Despite all the negative comments recent personal experience shows to my wife and I that the NHS is still working. Last Tuesday evening, 31 January, Julia, who had been unwell, noticed that her hands and arms were starting to swell and a rash was spreading on her body at an alarming rate. She dialed 111 and they said that a doctor would call back within the hour. Fifteen minutes later he called back, listened to her and asked some questions. He then said to go to the PRU (our local hospital) and hat he would send her notes over. We went to the PRU, the notes were there. We saw the triage people very quickly and some blood samples were taken for testing. Then came the one frustrating part, a five hour wait to see the doctor.
Once we saw the doctor things moved at a great rate, more tests, ECG, X-rays etc.A move from Accident & Emergency to a bed in the Emergency Assessment Unit and visits from two consultants. Late on Wednesday she was moved to a bed in the Chartwell Unit. Over the next few days she had more tests, CT scan, Ultra sound tests and regular blood tests. The diagnosis was vasculitis and she was out on a course of steroids.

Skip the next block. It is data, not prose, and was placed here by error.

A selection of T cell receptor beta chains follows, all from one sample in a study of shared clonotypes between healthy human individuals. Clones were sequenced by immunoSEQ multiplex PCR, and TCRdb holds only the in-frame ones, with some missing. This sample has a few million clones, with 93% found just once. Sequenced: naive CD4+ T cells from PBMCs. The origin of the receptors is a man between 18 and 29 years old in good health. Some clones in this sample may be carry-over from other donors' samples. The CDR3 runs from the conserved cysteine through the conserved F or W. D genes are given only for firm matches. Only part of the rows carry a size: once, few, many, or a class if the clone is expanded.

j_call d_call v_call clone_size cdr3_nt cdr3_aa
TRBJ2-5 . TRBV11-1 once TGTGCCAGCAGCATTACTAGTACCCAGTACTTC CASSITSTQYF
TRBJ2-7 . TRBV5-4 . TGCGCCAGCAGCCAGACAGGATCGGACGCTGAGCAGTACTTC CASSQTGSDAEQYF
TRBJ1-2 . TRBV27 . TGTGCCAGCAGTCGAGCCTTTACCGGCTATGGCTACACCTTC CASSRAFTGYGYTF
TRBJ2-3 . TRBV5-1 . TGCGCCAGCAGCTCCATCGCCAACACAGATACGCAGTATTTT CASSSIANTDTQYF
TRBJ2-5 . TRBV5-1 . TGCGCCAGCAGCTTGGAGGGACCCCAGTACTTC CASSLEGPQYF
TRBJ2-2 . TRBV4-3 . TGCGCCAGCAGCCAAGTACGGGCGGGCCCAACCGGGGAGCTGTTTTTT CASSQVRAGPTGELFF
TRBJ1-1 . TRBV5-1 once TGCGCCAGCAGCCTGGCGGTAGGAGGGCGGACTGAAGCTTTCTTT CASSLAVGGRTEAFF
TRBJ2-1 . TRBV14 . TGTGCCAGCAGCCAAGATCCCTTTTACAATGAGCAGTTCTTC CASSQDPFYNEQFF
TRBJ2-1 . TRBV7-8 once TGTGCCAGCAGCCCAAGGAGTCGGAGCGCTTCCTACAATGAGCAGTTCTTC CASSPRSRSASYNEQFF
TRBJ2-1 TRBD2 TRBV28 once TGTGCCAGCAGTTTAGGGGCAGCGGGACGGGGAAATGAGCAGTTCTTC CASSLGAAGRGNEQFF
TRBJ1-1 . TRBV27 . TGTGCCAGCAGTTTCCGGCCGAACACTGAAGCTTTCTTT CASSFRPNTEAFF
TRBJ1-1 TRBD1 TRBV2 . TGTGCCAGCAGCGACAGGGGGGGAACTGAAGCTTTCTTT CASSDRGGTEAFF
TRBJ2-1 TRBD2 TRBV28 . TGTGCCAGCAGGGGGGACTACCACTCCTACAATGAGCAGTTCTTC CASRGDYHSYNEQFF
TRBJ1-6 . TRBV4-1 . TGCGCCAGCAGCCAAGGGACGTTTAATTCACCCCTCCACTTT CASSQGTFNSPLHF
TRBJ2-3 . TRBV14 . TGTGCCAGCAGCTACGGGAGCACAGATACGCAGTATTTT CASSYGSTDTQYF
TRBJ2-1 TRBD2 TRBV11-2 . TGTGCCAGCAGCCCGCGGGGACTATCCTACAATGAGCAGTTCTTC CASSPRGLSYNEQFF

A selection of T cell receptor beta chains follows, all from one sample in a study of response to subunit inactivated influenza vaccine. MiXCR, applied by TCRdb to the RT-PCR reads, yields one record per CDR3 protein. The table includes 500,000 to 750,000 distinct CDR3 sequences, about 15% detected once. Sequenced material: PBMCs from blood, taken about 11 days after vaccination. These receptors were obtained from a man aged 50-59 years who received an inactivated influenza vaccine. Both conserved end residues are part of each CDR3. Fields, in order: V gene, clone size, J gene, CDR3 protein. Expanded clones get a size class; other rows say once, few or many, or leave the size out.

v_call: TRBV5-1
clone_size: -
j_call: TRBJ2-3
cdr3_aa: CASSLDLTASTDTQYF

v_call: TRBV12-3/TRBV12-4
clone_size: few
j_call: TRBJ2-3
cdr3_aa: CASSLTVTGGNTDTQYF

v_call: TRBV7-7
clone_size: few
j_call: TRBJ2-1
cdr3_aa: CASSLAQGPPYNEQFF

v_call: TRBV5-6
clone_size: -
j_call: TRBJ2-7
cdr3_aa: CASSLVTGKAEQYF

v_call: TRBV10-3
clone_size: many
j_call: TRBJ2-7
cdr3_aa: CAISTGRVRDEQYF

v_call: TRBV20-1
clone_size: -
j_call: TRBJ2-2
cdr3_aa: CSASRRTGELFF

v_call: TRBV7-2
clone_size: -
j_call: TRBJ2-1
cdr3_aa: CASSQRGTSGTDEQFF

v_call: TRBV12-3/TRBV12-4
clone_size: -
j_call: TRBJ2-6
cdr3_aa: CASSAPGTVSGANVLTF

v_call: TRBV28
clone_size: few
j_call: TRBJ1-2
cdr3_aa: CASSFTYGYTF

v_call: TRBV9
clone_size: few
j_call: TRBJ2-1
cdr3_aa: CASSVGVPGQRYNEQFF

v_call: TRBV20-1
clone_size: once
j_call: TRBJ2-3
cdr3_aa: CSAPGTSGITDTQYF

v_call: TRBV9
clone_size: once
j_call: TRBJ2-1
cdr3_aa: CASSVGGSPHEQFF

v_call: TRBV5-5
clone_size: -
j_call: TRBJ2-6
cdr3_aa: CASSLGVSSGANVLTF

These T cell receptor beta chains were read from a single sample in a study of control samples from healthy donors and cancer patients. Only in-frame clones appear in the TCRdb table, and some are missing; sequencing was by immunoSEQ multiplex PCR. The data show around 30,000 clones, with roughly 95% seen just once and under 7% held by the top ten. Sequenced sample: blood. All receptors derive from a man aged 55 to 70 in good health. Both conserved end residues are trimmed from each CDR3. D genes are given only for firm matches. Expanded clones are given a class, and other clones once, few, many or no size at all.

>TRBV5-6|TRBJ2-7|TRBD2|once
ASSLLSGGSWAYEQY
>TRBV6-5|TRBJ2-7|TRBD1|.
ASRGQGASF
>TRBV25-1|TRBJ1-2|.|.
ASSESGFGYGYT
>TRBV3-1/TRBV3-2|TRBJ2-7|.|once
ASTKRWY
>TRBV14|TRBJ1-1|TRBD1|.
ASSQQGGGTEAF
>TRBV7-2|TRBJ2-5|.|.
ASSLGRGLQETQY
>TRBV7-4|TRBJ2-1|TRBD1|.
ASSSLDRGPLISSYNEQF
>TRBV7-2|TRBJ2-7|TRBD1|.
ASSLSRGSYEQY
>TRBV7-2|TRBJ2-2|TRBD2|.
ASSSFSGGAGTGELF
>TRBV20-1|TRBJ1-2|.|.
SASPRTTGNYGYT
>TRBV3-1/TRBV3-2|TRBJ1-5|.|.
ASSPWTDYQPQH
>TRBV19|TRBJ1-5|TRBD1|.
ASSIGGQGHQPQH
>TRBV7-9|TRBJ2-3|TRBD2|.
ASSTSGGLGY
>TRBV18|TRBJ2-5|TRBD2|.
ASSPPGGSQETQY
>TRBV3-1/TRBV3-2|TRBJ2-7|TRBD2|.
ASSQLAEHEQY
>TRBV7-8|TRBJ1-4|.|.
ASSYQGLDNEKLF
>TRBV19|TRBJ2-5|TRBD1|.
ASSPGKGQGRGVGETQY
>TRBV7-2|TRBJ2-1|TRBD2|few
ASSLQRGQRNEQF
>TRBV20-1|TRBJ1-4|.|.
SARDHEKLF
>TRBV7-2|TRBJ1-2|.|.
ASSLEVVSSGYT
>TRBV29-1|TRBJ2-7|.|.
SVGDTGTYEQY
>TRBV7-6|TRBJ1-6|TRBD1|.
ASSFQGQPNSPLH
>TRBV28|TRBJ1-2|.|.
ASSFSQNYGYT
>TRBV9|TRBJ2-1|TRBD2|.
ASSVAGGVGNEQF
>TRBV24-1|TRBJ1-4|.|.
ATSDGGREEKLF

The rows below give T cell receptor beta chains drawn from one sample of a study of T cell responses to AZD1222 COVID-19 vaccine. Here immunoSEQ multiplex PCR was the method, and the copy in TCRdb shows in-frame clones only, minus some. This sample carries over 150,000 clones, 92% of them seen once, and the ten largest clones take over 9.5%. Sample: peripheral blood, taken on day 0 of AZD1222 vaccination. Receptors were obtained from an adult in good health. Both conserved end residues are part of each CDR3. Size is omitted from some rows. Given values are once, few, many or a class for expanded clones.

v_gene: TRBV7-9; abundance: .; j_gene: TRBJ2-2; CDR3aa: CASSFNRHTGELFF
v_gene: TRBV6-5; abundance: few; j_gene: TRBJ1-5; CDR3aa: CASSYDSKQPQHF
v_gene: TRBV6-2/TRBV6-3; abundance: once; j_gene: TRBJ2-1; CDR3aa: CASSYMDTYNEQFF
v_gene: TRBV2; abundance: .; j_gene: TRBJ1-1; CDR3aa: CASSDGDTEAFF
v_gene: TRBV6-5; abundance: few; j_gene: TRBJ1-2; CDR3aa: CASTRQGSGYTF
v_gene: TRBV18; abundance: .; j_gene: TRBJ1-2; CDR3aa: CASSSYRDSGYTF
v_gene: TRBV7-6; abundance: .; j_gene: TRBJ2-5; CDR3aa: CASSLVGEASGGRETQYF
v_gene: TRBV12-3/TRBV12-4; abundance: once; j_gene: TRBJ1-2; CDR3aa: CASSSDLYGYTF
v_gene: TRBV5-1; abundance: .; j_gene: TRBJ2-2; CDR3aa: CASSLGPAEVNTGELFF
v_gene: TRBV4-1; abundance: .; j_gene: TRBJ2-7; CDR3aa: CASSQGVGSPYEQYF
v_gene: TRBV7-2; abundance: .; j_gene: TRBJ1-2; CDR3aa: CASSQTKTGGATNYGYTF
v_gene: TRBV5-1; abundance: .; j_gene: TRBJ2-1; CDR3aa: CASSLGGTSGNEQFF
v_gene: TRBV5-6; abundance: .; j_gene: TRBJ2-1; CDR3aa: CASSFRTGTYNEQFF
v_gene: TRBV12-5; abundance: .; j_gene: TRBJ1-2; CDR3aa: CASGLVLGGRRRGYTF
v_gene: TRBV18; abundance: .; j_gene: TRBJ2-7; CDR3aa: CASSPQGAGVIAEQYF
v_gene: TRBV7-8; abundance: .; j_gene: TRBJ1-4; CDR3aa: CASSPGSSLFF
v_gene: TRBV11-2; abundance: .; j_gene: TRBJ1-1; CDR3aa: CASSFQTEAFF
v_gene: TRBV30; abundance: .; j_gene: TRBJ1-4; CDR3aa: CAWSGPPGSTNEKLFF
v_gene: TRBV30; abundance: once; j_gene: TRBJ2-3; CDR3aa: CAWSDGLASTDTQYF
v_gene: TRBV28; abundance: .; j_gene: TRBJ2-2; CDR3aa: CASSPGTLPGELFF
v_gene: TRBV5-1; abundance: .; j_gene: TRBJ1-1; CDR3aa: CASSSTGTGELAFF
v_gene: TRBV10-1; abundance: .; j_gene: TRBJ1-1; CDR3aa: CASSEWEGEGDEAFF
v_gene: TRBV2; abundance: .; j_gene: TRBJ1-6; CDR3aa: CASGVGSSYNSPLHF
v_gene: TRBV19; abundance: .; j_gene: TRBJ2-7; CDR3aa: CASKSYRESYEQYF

Yesterday evening, Tuesday 7 February, Julia was discharged with a course of steroids to complete and a series of follow-up consultations to attend.
The treatment could not have been better, everybody; cleaners, porters, nurses, doctors, consultants etc were friendly and approachable. I suspect that if we were really try we could somethings that were not quite perfect. But overall the NHS delivered on its promise.
So do not believe all that you read. No doubt budgets are stretched and some people do not receive high quality treatment. But for us it was brilliant so a big thank you to the NHS, to the PRU and to all the staff who work there.
Kavanaugh: Roe v. Wade is settled law - From CNN: Donald Trump’s Supreme Court nominee, Judge Brett Kavanaugh, told Republican Sen. Susan Collins he agreed that Roe v. Wade is settled law, Collin...
2 hours ago